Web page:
Big plans for An Post, INM shareholder ire, and a potential US listing for CRH
Business Today: the best news, analysis and comment from ‘The Irish Times’ business desk
19/05/2016-NEWS-Post sack.Photograph: Brenda Fitzsimons / THE IRISH TIMES
An Post has committed to having a post office within 15km of every community with more than 500 people, and within three kilometres in urban areas. In a deal struck with the Irish Postmasters’ Union after three months of mediation, it is understood that this will result in about 20 new post offices being opened around the State. The State-owned company plans to invest ¤50 million in its network of post offices over the next three to four years in a move designed to modernise its operations and position it to exploit ecommerce opportunities. As part of the plan, to be announced on Friday, all post offices will open during lunch time. Ciarán Hancock reports.
One of the 10 biggest shareholders in Independent News & Media (INM) has urged the company to examine using some of its €90 million cash pile to buy back Denis O’Brien’s 30 per cent stake in the company.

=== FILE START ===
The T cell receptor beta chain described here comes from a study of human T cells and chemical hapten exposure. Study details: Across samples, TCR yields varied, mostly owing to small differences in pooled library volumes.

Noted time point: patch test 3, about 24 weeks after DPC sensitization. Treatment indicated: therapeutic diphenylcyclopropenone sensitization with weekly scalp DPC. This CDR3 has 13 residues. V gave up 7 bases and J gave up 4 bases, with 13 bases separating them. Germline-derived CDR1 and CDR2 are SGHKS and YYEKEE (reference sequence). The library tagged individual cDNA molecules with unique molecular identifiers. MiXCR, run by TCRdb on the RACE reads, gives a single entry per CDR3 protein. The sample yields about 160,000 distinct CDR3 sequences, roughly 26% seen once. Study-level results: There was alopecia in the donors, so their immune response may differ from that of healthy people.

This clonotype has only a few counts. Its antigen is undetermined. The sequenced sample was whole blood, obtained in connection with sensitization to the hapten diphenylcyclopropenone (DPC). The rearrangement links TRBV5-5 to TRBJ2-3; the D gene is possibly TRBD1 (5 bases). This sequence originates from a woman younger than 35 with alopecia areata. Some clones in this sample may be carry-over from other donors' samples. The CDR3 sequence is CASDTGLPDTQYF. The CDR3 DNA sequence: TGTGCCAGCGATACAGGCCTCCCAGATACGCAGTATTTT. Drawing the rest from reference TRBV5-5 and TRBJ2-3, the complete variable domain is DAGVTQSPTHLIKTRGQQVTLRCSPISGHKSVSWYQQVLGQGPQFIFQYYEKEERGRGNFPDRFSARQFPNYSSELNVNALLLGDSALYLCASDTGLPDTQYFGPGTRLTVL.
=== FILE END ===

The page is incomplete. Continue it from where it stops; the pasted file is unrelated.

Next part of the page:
CRH’s chief executive, Albert Manifold, has said the building materials giant is keeping the prospect of a partial or full New York listing of its key US division under review, even after ruling out such a move a number of times in the past. Speaking to The Irish Times this week in his first-ever feature interview, the head of the world’s second-largest building materials group said a share buyback also remained under careful consideration as the company looked at ways to enhance shareholder returns.
In the latest move concerning cross-Border dairy co-op Lacpatrick, rival firm Dale Farm has signalled interest in bidding for the business. Lacpatrick chairman Andrew McConkey confirmed this week that a board meeting decided the co-op should pursue “partnerships, joint ventures, mergers”. Dale Farm, Northern Ireland’s biggest dairy co-op, has duly responded.
Minister for Finance Paschal Donohoe has signalled plans to review pay restrictions across bailed-out banks as they face competition for staff due to Brexit. The move comes as Mr Donohoe pledged to use the State’s 71 per cent stake in AIB to block plans to reintroduce executive share bonuses at the lender next year.
John FitzGerald’s column this week warns how the state’s coffers are vulnerable to tightening of profit-shifting by US corporate giants and argues that we need to be making contingency plans for potential changes to US tax policies.
Finally in Caveat, Mark Paul argues that Ireland’s Hidden Heartlands - the midlands to you and I - deserves a bigger slice of the tourism pie.